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Every year in the United States alone,
2,077,000 couples
make a legal and spiritual decision
to spend the rest of their lives together ...
and not to have sex with anyone else,
He buys a ring, she buys a dress.
They go shopping
for all sorts of things.
She takes him to Arthur Murray
for ballroom dancing lessons.
And the big day comes.
And they'll stand before God and family
and some guy her dad once did business with,
and they'll vow that nothing,
not abject poverty,
not life-threatening illness,
not complete and utter misery
will ever put the tiniest damper
on their eternal love and devotion.
These optimistic young bastards
promise to honor and cherish each other
through hot flashes
and mid-life crises
and a cumulative 50-lb. weight gain,
until that far-off day
when one of them is finally able
to rest in peace.
You know, because they can't hear the snoring anymore.
And then they'll get stupid drunk
and smash cake in each others' faces and do the "Macarena,"
and we'll be there
showering them with towels and toasters
and drinking their free booze
and throwing birdseed at them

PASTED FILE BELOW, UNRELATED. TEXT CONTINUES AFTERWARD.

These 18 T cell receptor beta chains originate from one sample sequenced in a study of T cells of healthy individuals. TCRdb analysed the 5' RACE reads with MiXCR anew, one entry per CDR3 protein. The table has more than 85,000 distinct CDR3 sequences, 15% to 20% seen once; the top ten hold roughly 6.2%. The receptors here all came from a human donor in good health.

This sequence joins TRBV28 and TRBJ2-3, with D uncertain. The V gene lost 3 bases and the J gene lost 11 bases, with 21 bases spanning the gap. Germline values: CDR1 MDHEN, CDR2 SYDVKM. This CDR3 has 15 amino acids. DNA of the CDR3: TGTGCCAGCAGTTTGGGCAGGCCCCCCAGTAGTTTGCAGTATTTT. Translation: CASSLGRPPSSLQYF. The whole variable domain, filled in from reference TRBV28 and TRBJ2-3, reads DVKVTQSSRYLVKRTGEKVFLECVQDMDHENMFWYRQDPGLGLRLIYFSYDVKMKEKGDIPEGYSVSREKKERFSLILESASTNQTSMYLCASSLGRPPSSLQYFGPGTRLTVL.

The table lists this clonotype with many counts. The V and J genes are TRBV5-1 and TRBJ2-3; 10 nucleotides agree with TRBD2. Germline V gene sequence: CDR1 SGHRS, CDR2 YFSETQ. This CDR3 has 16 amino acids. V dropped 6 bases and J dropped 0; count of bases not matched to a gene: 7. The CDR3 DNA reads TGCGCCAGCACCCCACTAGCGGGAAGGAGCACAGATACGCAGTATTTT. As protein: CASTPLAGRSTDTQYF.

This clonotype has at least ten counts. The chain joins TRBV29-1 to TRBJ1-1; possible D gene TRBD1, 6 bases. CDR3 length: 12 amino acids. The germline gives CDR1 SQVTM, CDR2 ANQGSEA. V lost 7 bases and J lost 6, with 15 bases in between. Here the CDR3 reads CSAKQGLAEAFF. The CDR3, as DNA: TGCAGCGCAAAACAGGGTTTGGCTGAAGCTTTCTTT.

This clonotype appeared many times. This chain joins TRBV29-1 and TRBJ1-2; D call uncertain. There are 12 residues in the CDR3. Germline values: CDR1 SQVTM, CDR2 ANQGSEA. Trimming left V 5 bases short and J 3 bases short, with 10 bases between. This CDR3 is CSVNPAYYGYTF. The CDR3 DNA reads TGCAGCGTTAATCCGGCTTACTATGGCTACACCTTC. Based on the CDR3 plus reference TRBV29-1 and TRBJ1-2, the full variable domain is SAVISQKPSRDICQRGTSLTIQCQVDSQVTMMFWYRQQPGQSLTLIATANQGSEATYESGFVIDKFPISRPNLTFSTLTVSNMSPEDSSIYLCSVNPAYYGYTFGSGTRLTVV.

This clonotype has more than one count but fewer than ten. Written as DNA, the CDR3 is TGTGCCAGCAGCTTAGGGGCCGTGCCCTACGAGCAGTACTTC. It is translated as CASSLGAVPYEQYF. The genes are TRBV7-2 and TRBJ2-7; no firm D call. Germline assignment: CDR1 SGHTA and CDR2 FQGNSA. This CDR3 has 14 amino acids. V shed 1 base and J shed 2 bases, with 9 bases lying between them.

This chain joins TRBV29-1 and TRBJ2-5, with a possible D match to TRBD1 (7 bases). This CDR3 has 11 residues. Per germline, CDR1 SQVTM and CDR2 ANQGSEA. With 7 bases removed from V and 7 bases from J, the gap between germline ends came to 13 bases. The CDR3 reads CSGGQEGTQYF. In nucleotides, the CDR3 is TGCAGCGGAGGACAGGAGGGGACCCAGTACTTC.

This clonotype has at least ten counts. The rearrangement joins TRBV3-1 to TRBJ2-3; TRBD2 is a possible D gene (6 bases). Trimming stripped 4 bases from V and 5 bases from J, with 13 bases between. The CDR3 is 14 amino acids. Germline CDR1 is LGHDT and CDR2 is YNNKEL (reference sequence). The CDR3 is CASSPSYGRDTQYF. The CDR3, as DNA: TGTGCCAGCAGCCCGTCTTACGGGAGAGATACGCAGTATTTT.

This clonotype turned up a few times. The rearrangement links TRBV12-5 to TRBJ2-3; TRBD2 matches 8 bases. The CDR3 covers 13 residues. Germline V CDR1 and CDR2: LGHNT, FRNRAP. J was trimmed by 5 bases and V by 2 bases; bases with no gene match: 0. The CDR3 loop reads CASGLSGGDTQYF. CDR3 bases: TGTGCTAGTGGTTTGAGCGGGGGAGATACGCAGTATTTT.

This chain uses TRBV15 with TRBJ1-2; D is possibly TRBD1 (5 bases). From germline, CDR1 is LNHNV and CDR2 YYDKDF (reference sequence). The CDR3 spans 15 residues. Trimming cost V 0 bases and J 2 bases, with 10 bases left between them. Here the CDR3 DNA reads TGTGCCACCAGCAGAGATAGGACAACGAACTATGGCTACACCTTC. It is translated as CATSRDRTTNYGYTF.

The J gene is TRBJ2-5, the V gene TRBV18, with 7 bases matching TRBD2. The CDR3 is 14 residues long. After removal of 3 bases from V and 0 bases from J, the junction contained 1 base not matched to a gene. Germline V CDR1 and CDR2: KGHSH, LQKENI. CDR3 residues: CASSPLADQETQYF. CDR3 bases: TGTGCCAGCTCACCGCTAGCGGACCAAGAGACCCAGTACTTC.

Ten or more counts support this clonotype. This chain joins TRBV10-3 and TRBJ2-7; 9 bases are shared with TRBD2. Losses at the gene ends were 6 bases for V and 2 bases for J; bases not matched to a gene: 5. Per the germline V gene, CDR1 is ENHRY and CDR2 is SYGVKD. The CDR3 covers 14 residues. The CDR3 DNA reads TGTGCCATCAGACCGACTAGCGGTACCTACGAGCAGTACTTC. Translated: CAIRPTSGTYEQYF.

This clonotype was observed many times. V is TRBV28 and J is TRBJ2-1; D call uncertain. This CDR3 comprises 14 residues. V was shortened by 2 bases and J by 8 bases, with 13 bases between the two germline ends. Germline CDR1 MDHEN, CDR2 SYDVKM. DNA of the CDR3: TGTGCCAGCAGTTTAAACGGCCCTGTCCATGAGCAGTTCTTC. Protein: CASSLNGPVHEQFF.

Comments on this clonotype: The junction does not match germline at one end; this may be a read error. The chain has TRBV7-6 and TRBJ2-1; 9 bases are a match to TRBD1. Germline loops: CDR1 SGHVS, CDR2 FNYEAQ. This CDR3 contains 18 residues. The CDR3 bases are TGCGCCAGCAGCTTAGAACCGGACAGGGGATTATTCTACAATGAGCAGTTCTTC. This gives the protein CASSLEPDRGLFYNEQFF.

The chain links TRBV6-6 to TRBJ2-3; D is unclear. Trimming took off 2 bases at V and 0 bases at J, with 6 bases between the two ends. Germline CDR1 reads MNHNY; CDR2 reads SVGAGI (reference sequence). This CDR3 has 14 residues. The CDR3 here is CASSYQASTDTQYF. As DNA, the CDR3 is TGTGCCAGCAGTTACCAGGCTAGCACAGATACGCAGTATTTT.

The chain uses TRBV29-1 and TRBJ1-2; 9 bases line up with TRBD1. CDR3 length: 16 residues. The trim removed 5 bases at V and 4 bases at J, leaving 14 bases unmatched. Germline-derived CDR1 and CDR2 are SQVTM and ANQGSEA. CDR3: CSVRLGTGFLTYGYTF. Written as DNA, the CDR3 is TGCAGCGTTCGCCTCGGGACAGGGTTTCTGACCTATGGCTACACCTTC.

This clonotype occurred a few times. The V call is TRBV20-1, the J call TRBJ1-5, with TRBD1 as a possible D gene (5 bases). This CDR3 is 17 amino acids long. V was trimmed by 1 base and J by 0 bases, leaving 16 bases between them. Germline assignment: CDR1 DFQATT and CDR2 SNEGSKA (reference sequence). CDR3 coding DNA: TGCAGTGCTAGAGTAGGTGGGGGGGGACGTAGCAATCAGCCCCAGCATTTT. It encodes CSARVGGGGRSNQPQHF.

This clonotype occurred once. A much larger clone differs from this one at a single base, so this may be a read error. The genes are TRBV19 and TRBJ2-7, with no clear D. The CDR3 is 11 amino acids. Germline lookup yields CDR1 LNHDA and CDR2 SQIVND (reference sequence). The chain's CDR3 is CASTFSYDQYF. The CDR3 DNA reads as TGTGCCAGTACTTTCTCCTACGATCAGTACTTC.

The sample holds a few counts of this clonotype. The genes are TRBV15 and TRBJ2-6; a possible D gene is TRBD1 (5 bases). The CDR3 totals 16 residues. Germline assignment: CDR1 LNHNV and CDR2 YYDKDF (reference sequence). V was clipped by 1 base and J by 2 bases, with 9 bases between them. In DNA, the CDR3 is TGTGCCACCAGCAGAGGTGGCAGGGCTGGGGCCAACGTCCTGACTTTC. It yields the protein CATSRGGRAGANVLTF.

every single time --
even though we know,
half of them will be divorced within a decade.
Of course, the other half won't, right?
They'll keep forgetting anniversaries
and arguing about where to spend holidays
and debating which way
the toilet paper
should come off of the roll.
And some of them
will even still be enjoying each others' company
when neither of them can chew solid food anymore.
And researchers want to know why.
I mean, look, it doesn't take a double-blind, placebo-controlled study
to figure out what makes a marriage not work.
Disrespect, boredom,
too much time on Facebook,
having sex with other people.
But you can have the exact opposite of all of those things --
respect, excitement,
a broken Internet connection,
mind-numbing monogamy --
and the thing still can go to hell in a hand basket.
So what's going on when it doesn't?
What do the folks who make it
all the way to side-by-side burial plots
have in common?
What are they doing right?
What can we learn from them?
And if you're still happily sleeping solo,
why should you stop what you're doing
and make it your life's work
to find that one special person
that you can annoy for the rest of your life?
Well researchers spend billions of your tax dollars
trying to figure that out.
They stalk blissful couples
and they study their every move and mannerism.
And they try to pinpoint what it is
that sets them apart
from their miserable neighbors and friends.
And it turns out,
the success stories
share a few similarities,
actually, beyond they don't have sex with other people.
For instance, in the happiest marriages,
the wife is thinner and better looking than the husband.
Obvious, right.
It's obvious that this leads to marital bliss
because, women, we care a great deal
about being thin and good looking,
whereas men mostly care about sex ...
ideally with women
who are thinner and better looking than they are.
The beauty of this research though